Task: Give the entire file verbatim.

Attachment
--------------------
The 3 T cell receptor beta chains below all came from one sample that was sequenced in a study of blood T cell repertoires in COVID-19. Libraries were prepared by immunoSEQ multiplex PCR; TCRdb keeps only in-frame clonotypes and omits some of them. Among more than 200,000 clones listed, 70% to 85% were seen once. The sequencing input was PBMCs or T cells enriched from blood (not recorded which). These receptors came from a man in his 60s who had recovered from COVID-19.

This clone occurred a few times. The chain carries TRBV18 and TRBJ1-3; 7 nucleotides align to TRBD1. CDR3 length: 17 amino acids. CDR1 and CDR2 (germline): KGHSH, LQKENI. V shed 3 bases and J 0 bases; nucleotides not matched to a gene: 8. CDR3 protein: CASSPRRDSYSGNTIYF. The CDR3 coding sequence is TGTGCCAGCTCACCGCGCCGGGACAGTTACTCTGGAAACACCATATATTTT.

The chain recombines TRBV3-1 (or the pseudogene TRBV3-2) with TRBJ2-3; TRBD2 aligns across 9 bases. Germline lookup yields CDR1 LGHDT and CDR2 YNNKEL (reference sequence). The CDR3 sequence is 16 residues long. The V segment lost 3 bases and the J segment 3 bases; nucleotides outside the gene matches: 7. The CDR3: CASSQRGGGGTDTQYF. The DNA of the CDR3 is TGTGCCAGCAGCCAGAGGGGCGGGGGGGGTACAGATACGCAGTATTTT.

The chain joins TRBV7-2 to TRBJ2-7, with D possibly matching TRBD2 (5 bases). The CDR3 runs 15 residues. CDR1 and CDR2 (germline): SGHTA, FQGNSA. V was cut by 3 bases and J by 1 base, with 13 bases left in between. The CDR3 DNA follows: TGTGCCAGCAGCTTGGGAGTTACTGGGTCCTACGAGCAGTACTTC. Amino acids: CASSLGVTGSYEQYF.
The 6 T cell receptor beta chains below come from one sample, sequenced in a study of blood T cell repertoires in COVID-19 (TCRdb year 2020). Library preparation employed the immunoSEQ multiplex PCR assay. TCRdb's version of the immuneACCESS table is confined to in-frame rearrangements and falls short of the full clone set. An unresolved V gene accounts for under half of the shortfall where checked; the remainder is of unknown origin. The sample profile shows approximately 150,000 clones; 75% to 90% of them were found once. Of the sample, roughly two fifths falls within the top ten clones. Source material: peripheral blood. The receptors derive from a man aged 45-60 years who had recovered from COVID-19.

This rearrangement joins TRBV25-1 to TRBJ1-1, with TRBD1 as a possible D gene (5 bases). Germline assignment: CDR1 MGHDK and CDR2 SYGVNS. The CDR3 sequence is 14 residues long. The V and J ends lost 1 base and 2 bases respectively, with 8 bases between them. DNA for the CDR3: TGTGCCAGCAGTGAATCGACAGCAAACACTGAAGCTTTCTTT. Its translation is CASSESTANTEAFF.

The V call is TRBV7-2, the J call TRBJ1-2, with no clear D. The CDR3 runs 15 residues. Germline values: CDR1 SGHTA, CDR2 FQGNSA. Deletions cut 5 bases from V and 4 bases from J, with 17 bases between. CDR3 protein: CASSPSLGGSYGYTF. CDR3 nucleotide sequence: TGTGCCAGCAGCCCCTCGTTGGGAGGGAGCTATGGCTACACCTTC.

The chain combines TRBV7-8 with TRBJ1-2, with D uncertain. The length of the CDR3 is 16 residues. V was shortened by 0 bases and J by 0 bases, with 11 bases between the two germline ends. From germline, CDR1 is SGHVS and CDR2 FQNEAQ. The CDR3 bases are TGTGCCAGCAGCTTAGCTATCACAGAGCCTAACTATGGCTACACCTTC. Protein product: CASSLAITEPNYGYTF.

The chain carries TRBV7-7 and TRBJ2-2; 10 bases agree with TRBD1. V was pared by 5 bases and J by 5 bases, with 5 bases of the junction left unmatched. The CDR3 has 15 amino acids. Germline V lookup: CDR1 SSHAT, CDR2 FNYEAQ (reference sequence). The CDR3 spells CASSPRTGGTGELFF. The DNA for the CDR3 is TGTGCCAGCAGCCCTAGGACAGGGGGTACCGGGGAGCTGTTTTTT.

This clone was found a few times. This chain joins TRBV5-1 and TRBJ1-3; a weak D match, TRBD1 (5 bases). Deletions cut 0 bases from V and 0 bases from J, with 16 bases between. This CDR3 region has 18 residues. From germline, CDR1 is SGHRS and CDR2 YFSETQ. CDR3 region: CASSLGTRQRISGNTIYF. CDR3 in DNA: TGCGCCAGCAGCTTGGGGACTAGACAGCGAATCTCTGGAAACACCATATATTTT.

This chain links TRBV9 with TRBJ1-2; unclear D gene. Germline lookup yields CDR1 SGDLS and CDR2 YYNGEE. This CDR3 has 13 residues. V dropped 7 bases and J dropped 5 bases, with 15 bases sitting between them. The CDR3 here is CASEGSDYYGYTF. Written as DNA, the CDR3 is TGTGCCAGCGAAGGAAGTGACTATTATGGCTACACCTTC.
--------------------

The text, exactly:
The 3 T cell receptor beta chains below all came from one sample that was sequenced in a study of blood T cell repertoires in COVID-19. Libraries were prepared by immunoSEQ multiplex PCR; TCRdb keeps only in-frame clonotypes and omits some of them. Among more than 200,000 clones listed, 70% to 85% were seen once. The sequencing input was PBMCs or T cells enriched from blood (not recorded which). These receptors came from a man in his 60s who had recovered from COVID-19.

This clone occurred a few times. The chain carries TRBV18 and TRBJ1-3; 7 nucleotides align to TRBD1. CDR3 length: 17 amino acids. CDR1 and CDR2 (germline): KGHSH, LQKENI. V shed 3 bases and J 0 bases; nucleotides not matched to a gene: 8. CDR3 protein: CASSPRRDSYSGNTIYF. The CDR3 coding sequence is TGTGCCAGCTCACCGCGCCGGGACAGTTACTCTGGAAACACCATATATTTT.

The chain recombines TRBV3-1 (or the pseudogene TRBV3-2) with TRBJ2-3; TRBD2 aligns across 9 bases. Germline lookup yields CDR1 LGHDT and CDR2 YNNKEL (reference sequence). The CDR3 sequence is 16 residues long. The V segment lost 3 bases and the J segment 3 bases; nucleotides outside the gene matches: 7. The CDR3: CASSQRGGGGTDTQYF. The DNA of the CDR3 is TGTGCCAGCAGCCAGAGGGGCGGGGGGGGTACAGATACGCAGTATTTT.

The chain joins TRBV7-2 to TRBJ2-7, with D possibly matching TRBD2 (5 bases). The CDR3 runs 15 residues. CDR1 and CDR2 (germline): SGHTA, FQGNSA. V was cut by 3 bases and J by 1 base, with 13 bases left in between. The CDR3 DNA follows: TGTGCCAGCAGCTTGGGAGTTACTGGGTCCTACGAGCAGTACTTC. Amino acids: CASSLGVTGSYEQYF.
The 6 T cell receptor beta chains below come from one sample, sequenced in a study of blood T cell repertoires in COVID-19 (TCRdb year 2020). Library preparation employed the immunoSEQ multiplex PCR assay. TCRdb's version of the immuneACCESS table is confined to in-frame rearrangements and falls short of the full clone set. An unresolved V gene accounts for under half of the shortfall where checked; the remainder is of unknown origin. The sample profile shows approximately 150,000 clones; 75% to 90% of them were found once. Of the sample, roughly two fifths falls within the top ten clones. Source material: peripheral blood. The receptors derive from a man aged 45-60 years who had recovered from COVID-19.

This rearrangement joins TRBV25-1 to TRBJ1-1, with TRBD1 as a possible D gene (5 bases). Germline assignment: CDR1 MGHDK and CDR2 SYGVNS. The CDR3 sequence is 14 residues long. The V and J ends lost 1 base and 2 bases respectively, with 8 bases between them. DNA for the CDR3: TGTGCCAGCAGTGAATCGACAGCAAACACTGAAGCTTTCTTT. Its translation is CASSESTANTEAFF.

The V call is TRBV7-2, the J call TRBJ1-2, with no clear D. The CDR3 runs 15 residues. Germline values: CDR1 SGHTA, CDR2 FQGNSA. Deletions cut 5 bases from V and 4 bases from J, with 17 bases between. CDR3 protein: CASSPSLGGSYGYTF. CDR3 nucleotide sequence: TGTGCCAGCAGCCCCTCGTTGGGAGGGAGCTATGGCTACACCTTC.

The chain combines TRBV7-8 with TRBJ1-2, with D uncertain. The length of the CDR3 is 16 residues. V was shortened by 0 bases and J by 0 bases, with 11 bases between the two germline ends. From germline, CDR1 is SGHVS and CDR2 FQNEAQ. The CDR3 bases are TGTGCCAGCAGCTTAGCTATCACAGAGCCTAACTATGGCTACACCTTC. Protein product: CASSLAITEPNYGYTF.

The chain carries TRBV7-7 and TRBJ2-2; 10 bases agree with TRBD1. V was pared by 5 bases and J by 5 bases, with 5 bases of the junction left unmatched. The CDR3 has 15 amino acids. Germline V lookup: CDR1 SSHAT, CDR2 FNYEAQ (reference sequence). The CDR3 spells CASSPRTGGTGELFF. The DNA for the CDR3 is TGTGCCAGCAGCCCTAGGACAGGGGGTACCGGGGAGCTGTTTTTT.

This clone was found a few times. This chain joins TRBV5-1 and TRBJ1-3; a weak D match, TRBD1 (5 bases). Deletions cut 0 bases from V and 0 bases from J, with 16 bases between. This CDR3 region has 18 residues. From germline, CDR1 is SGHRS and CDR2 YFSETQ. CDR3 region: CASSLGTRQRISGNTIYF. CDR3 in DNA: TGCGCCAGCAGCTTGGGGACTAGACAGCGAATCTCTGGAAACACCATATATTTT.

This chain links TRBV9 with TRBJ1-2; unclear D gene. Germline lookup yields CDR1 SGDLS and CDR2 YYNGEE. This CDR3 has 13 residues. V dropped 7 bases and J dropped 5 bases, with 15 bases sitting between them. The CDR3 here is CASEGSDYYGYTF. Written as DNA, the CDR3 is TGTGCCAGCGAAGGAAGTGACTATTATGGCTACACCTTC.